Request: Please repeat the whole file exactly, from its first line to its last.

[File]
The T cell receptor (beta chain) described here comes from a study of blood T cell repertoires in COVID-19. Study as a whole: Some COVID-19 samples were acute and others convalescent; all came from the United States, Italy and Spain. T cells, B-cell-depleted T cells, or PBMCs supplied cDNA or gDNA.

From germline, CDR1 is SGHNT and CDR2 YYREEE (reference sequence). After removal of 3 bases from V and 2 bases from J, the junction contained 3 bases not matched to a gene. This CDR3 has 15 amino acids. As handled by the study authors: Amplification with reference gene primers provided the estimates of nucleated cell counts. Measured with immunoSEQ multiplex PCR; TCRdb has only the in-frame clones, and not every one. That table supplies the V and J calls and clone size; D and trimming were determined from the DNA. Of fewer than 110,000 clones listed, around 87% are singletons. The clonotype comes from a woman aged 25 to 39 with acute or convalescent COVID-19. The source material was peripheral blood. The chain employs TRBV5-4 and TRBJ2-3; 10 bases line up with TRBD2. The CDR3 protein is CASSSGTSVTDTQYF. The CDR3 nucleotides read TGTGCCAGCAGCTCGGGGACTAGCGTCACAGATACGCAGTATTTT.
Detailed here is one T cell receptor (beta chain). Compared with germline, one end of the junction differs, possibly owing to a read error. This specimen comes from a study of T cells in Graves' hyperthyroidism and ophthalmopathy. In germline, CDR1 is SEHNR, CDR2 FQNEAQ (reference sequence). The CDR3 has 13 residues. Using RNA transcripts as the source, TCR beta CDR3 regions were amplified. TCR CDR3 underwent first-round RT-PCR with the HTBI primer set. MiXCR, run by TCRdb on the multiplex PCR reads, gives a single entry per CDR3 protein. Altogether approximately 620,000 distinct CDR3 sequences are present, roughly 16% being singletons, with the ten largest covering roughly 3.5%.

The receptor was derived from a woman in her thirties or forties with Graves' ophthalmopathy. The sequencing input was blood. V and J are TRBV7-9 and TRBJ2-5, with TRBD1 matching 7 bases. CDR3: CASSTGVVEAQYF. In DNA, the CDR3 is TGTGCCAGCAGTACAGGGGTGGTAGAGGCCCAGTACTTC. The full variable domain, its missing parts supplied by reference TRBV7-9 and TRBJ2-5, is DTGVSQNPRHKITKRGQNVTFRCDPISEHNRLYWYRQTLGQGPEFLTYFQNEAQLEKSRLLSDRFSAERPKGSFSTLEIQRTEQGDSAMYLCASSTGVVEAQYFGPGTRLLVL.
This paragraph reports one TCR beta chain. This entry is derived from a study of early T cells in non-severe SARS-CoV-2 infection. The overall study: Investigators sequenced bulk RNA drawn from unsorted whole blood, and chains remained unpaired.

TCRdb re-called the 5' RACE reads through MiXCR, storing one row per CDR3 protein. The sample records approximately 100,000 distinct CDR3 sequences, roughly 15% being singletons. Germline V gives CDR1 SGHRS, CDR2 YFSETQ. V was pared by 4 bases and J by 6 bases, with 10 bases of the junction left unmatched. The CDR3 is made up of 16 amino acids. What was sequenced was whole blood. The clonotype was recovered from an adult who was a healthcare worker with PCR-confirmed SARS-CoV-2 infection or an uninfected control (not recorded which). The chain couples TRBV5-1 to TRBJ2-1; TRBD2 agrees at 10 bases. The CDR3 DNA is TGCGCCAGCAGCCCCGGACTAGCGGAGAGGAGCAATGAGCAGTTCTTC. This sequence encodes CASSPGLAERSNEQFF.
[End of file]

The T cell receptor (beta chain) described here comes from a study of blood T cell repertoires in COVID-19. Study as a whole: Some COVID-19 samples were acute and others convalescent; all came from the United States, Italy and Spain. T cells, B-cell-depleted T cells, or PBMCs supplied cDNA or gDNA.

From germline, CDR1 is SGHNT and CDR2 YYREEE (reference sequence). After removal of 3 bases from V and 2 bases from J, the junction contained 3 bases not matched to a gene. This CDR3 has 15 amino acids. As handled by the study authors: Amplification with reference gene primers provided the estimates of nucleated cell counts. Measured with immunoSEQ multiplex PCR; TCRdb has only the in-frame clones, and not every one. That table supplies the V and J calls and clone size; D and trimming were determined from the DNA. Of fewer than 110,000 clones listed, around 87% are singletons. The clonotype comes from a woman aged 25 to 39 with acute or convalescent COVID-19. The source material was peripheral blood. The chain employs TRBV5-4 and TRBJ2-3; 10 bases line up with TRBD2. The CDR3 protein is CASSSGTSVTDTQYF. The CDR3 nucleotides read TGTGCCAGCAGCTCGGGGACTAGCGTCACAGATACGCAGTATTTT.
Detailed here is one T cell receptor (beta chain). Compared with germline, one end of the junction differs, possibly owing to a read error. This specimen comes from a study of T cells in Graves' hyperthyroidism and ophthalmopathy. In germline, CDR1 is SEHNR, CDR2 FQNEAQ (reference sequence). The CDR3 has 13 residues. Using RNA transcripts as the source, TCR beta CDR3 regions were amplified. TCR CDR3 underwent first-round RT-PCR with the HTBI primer set. MiXCR, run by TCRdb on the multiplex PCR reads, gives a single entry per CDR3 protein. Altogether approximately 620,000 distinct CDR3 sequences are present, roughly 16% being singletons, with the ten largest covering roughly 3.5%.

The receptor was derived from a woman in her thirties or forties with Graves' ophthalmopathy. The sequencing input was blood. V and J are TRBV7-9 and TRBJ2-5, with TRBD1 matching 7 bases. CDR3: CASSTGVVEAQYF. In DNA, the CDR3 is TGTGCCAGCAGTACAGGGGTGGTAGAGGCCCAGTACTTC. The full variable domain, its missing parts supplied by reference TRBV7-9 and TRBJ2-5, is DTGVSQNPRHKITKRGQNVTFRCDPISEHNRLYWYRQTLGQGPEFLTYFQNEAQLEKSRLLSDRFSAERPKGSFSTLEIQRTEQGDSAMYLCASSTGVVEAQYFGPGTRLLVL.
This paragraph reports one TCR beta chain. This entry is derived from a study of early T cells in non-severe SARS-CoV-2 infection. The overall study: Investigators sequenced bulk RNA drawn from unsorted whole blood, and chains remained unpaired.

TCRdb re-called the 5' RACE reads through MiXCR, storing one row per CDR3 protein. The sample records approximately 100,000 distinct CDR3 sequences, roughly 15% being singletons. Germline V gives CDR1 SGHRS, CDR2 YFSETQ. V was pared by 4 bases and J by 6 bases, with 10 bases of the junction left unmatched. The CDR3 is made up of 16 amino acids. What was sequenced was whole blood. The clonotype was recovered from an adult who was a healthcare worker with PCR-confirmed SARS-CoV-2 infection or an uninfected control (not recorded which). The chain couples TRBV5-1 to TRBJ2-1; TRBD2 agrees at 10 bases. The CDR3 DNA is TGCGCCAGCAGCCCCGGACTAGCGGAGAGGAGCAATGAGCAGTTCTTC. This sequence encodes CASSPGLAERSNEQFF.